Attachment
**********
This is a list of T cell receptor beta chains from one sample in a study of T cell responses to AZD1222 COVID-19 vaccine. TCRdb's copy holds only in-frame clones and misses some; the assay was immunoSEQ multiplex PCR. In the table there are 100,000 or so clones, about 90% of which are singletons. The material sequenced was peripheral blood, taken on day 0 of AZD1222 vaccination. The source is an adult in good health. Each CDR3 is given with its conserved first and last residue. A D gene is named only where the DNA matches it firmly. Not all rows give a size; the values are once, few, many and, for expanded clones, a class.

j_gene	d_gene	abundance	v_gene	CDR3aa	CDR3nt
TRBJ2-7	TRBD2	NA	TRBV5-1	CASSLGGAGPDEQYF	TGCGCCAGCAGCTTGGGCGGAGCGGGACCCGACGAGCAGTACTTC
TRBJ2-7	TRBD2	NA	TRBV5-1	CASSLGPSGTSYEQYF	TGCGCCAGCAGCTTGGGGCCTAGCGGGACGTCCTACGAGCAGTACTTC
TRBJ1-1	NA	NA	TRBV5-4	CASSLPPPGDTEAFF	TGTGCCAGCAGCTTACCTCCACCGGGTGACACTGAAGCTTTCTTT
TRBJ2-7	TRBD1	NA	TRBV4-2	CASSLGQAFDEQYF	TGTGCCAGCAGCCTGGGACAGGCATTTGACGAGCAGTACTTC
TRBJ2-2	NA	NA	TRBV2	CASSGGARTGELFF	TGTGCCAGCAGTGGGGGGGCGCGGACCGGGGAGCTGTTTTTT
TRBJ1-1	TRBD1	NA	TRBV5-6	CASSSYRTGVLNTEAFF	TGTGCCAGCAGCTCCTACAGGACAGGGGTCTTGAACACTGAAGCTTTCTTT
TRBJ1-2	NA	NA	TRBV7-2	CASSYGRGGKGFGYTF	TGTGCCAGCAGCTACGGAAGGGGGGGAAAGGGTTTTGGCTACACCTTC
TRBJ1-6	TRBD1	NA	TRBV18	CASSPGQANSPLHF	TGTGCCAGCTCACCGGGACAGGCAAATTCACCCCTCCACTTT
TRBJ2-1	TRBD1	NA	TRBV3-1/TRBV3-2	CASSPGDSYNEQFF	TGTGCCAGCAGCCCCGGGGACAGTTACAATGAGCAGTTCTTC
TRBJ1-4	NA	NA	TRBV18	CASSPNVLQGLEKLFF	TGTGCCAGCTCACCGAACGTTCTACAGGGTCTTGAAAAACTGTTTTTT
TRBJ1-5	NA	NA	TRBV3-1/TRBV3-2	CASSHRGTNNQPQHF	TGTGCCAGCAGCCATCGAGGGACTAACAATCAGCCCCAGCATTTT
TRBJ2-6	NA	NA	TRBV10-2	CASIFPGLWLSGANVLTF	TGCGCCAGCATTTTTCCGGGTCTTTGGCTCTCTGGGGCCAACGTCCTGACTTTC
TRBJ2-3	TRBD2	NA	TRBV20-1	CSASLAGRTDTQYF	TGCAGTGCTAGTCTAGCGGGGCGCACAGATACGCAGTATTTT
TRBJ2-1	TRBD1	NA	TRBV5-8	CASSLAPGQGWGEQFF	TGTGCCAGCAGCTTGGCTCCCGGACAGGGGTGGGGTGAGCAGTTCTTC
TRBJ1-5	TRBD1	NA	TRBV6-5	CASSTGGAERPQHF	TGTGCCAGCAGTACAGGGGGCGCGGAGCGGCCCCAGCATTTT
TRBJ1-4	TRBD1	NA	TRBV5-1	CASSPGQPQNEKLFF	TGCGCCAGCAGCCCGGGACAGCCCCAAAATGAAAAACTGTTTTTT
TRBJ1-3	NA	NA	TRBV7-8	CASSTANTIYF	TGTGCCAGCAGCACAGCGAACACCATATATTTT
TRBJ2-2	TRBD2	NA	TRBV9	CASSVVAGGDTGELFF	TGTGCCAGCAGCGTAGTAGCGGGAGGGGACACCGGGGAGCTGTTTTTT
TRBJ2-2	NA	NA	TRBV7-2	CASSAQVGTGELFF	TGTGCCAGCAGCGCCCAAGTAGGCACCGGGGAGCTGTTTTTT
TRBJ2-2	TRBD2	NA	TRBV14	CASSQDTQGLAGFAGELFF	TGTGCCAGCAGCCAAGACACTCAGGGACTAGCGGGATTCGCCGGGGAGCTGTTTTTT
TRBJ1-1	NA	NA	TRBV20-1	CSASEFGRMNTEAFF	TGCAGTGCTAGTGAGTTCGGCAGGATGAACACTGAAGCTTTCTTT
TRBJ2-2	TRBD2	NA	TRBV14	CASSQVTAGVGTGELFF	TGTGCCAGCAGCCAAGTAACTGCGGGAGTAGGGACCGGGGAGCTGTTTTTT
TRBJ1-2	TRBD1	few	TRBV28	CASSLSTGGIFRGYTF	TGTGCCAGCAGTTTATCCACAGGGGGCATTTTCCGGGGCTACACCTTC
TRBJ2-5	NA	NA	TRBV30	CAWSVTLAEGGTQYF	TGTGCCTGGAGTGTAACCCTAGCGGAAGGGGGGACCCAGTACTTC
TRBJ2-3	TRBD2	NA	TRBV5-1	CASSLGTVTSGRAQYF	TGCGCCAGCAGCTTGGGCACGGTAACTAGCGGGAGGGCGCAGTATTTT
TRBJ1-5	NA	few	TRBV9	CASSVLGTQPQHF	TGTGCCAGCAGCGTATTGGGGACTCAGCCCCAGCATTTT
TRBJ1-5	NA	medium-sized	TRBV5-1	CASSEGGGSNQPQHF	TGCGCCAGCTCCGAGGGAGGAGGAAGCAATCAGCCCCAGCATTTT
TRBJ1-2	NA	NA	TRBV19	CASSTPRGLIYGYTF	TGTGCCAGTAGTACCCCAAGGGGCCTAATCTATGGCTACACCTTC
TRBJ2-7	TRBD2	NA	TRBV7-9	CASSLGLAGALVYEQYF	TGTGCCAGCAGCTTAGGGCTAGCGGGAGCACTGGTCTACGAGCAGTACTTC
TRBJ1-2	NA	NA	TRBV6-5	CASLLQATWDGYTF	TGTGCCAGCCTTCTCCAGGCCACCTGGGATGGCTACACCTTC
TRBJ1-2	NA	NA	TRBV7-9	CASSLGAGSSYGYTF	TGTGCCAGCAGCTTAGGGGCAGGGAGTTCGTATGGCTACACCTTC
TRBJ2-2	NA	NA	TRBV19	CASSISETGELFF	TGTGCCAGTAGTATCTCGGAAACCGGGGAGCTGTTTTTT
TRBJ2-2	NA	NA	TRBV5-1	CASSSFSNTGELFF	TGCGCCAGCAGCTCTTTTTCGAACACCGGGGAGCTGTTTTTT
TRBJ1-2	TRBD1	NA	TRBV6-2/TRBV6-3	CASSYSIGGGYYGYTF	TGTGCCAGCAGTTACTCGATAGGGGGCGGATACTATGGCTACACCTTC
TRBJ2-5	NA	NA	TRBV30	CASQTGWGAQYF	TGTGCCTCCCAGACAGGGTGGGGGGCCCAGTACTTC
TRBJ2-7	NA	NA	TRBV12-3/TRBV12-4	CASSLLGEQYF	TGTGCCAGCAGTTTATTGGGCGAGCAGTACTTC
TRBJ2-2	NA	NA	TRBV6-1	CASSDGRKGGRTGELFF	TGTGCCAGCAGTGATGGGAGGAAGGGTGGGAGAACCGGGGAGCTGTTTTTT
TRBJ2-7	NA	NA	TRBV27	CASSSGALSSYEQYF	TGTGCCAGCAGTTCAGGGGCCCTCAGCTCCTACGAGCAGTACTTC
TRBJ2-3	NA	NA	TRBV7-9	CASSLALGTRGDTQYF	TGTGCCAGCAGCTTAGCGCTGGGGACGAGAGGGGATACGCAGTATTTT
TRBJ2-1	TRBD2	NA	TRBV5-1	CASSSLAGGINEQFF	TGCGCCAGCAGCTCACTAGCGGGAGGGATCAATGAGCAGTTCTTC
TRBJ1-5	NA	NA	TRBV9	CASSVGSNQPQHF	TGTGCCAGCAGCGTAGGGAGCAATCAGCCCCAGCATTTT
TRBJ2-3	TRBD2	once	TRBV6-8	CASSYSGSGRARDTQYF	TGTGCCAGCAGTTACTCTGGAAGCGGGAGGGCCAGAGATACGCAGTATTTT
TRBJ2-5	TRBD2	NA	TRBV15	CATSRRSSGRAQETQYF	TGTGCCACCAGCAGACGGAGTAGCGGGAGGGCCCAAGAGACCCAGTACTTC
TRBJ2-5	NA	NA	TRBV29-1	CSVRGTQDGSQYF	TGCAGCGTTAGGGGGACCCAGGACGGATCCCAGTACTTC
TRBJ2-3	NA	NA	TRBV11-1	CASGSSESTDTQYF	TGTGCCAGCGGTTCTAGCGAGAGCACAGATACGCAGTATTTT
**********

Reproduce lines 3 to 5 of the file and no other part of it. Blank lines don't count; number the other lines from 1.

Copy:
TRBJ2-7	TRBD2	NA	TRBV5-1	CASSLGGAGPDEQYF	TGCGCCAGCAGCTTGGGCGGAGCGGGACCCGACGAGCAGTACTTC
TRBJ2-7	TRBD2	NA	TRBV5-1	CASSLGPSGTSYEQYF	TGCGCCAGCAGCTTGGGGCCTAGCGGGACGTCCTACGAGCAGTACTTC
TRBJ1-1	NA	NA	TRBV5-4	CASSLPPPGDTEAFF	TGTGCCAGCAGCTTACCTCCACCGGGTGACACTGAAGCTTTCTTT